Continuous Wave Lasers

For continuous wave (CW) lasers the damage threshold can be calculated from the peak power and beam diameter. For example, to calculate the power density of a 50 mW Nd:YAG laser at 1064 nm with a 0.8 mm beam diameter, first calculate the beam area in terms of centimeters:

Beam Area

= πr^{2}

= 3.14 x (0.4 mm)^{2}

= 3.14 x (0.04 cm)^{2}

= 5.024 x 10^{-3}cm^{2}

Next, calculate the power density or power per unit area:

Power Density

= Power / Area

= 50 mW / (5.024 x 10^{-3}cm^{2})

= 9.95 W/cm^{2}

For laser beams with a Gaussian intensity profile, multiplying the power density by two for safety is required to accommodate the peak power density at the center of the beam. Remember, damage threshold scales with wavelength, so the damage threshold at 532 nm will be half that at 1064 nm.

Pulsed Lasers

For pulsed lasers in the range of µsec to nsec, the energy density varies as a function of the square root of the time domain. As a rule of thumb, an optic can withstand 10 times more energy when used with a 1 µsec pulsed laser than a 10 nsec pulsed laser. Suppose, for instance, that the damage threshold is rated at 2 J/cm^{2} for 10 nsec pulses, but your laser has a 1 µsec pulse length. This means that at the 1 µsec time domain (10^{-6} sec compared to 10 x 10^{-9} sec), the optic can withstand 10 times more energy (20 J/cm^{2}).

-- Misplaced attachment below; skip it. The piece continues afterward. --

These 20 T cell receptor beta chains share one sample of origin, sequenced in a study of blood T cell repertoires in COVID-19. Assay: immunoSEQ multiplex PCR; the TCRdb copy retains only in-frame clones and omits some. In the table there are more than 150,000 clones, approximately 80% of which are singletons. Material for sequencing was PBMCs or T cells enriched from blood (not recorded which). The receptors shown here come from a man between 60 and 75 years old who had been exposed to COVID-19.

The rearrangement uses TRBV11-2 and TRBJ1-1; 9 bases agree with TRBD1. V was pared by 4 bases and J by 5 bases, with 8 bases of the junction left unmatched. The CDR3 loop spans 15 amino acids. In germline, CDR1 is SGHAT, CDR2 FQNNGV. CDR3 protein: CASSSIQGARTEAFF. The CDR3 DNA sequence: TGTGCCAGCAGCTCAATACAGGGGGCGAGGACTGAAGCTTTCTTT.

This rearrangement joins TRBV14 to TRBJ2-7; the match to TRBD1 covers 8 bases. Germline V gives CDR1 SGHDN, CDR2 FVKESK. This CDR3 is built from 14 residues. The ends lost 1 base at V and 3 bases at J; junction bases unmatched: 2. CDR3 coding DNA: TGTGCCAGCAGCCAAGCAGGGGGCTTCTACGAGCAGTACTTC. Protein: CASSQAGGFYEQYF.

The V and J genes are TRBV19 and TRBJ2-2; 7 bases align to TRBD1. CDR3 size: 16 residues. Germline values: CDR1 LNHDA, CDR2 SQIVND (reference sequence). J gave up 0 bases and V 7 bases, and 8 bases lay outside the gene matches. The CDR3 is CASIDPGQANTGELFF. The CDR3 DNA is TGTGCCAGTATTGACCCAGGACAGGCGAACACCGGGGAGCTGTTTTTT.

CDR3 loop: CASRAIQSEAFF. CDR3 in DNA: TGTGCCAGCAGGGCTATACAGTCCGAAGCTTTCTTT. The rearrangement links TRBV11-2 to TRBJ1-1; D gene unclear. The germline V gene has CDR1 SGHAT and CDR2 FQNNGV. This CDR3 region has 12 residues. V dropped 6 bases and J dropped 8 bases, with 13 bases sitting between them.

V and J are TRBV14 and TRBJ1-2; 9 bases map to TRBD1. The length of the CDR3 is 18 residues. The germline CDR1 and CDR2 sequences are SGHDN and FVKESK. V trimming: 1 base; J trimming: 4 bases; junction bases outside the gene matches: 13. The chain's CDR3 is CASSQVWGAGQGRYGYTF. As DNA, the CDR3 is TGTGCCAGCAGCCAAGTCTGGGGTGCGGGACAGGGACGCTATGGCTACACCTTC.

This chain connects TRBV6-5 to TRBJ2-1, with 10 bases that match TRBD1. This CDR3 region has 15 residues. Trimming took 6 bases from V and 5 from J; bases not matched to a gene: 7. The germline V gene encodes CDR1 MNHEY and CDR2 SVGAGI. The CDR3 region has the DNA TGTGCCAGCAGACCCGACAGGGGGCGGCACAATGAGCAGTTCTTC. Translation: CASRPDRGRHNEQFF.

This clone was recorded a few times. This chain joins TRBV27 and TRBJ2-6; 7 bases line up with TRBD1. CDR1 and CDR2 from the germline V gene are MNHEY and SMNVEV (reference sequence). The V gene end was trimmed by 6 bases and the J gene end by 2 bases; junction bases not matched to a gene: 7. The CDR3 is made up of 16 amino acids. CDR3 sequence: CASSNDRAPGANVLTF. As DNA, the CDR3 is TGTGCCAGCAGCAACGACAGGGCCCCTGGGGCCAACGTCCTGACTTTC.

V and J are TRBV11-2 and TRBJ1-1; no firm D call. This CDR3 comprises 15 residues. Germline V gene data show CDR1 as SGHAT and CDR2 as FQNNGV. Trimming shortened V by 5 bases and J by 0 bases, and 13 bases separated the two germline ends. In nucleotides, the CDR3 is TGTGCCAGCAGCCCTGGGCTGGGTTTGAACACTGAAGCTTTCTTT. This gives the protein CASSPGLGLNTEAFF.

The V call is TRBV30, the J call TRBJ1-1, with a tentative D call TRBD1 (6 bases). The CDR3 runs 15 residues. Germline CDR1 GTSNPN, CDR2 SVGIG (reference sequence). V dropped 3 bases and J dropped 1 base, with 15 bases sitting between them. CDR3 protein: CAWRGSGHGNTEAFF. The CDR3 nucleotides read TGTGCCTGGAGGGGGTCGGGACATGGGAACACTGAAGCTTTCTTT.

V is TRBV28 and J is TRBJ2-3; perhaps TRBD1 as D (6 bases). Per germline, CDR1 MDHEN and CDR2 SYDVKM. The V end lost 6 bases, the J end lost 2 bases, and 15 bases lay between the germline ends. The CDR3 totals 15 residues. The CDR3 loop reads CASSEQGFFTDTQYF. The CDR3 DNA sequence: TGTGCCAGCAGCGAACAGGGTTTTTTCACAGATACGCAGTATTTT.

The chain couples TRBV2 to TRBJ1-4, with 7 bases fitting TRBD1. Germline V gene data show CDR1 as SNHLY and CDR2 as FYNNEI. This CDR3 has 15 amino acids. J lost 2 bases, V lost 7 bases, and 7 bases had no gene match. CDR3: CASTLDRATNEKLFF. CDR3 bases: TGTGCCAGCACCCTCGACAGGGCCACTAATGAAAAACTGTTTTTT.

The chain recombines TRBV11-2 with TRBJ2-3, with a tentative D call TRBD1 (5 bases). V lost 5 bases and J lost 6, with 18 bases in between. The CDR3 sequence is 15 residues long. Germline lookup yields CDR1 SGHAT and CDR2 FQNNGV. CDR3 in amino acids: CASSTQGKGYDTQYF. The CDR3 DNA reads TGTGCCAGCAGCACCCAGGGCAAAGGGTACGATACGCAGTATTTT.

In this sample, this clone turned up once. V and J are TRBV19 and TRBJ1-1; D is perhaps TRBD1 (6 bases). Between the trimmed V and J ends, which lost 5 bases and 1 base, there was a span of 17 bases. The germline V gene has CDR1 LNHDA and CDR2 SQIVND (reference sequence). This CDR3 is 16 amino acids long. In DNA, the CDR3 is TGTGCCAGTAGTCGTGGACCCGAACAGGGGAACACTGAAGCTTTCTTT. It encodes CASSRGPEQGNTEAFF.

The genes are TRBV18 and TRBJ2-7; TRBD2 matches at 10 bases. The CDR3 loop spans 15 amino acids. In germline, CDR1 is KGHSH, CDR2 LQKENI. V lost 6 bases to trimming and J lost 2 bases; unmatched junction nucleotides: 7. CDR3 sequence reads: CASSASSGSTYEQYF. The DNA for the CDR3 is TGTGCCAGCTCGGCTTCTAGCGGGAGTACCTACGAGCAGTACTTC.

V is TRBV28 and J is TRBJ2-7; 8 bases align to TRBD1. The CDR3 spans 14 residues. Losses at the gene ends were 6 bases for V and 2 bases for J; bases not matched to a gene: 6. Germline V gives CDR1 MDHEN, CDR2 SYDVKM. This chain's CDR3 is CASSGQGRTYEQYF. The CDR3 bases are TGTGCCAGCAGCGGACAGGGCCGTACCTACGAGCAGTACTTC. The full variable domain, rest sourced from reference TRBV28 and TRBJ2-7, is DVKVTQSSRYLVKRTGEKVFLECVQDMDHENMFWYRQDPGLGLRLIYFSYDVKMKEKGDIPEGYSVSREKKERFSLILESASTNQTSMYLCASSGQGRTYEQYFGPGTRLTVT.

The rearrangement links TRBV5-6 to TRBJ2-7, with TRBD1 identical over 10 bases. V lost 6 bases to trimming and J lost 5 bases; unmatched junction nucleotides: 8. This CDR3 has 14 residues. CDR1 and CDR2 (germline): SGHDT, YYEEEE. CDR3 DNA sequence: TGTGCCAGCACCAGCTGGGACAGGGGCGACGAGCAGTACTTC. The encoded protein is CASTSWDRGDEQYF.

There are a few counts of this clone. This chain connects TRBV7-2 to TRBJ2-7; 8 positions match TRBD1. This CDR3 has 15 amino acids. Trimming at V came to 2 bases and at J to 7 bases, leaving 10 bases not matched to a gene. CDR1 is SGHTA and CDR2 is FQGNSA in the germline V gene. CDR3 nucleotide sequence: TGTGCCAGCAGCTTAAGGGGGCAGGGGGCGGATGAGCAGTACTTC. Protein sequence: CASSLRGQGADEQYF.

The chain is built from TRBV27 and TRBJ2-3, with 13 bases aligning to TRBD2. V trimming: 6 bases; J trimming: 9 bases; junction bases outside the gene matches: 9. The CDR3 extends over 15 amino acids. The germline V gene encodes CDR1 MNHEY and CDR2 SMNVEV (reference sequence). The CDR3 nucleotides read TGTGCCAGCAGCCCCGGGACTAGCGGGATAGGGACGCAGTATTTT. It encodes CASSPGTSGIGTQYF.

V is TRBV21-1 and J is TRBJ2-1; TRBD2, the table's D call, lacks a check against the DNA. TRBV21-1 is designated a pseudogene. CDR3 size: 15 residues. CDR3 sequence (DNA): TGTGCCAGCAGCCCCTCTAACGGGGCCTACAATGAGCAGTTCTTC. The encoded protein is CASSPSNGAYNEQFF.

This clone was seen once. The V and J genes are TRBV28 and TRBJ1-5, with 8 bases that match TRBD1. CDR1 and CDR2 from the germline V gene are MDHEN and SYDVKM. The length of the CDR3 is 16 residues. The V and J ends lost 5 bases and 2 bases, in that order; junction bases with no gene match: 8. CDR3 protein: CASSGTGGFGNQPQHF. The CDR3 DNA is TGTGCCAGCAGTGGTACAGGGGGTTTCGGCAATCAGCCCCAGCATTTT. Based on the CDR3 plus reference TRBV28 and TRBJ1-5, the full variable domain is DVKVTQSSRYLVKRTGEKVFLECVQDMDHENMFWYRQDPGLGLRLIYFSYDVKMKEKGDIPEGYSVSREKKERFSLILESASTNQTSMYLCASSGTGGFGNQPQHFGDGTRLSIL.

Expressing laser damage threshold (LDT) in equation form:

LDT (y) = LDT (x) * (y/x)^{½}

In the example above, x = 1 µsec or 10^{-6} sec, and y = 10 nsec or 10 x 10^{-9} sec

= 2 J/cm^{2}* (10^{-6}sec/ 10 x 10^{-9}sec)^{½}

= 2 J/cm^{2}* (100)^{½}

= 20 J/cm^{2}

In the realm in between pulsed and CW applications (in the msec range), compare both the average power with the CW threshold and the pulse energy density with the energy specification.

In the millisecond range, there is a crossover between pulse and CW regimes where you should try to satisfy both criteria. Please note that for pulsed lasers, there may be hot spots in the output beam. Therefore, a safety factor of 2 or 3 applied to the calculations should be considered in order to accommodate for hot spots. Also a factor of 2 is typically applied for Gaussian shaped beams.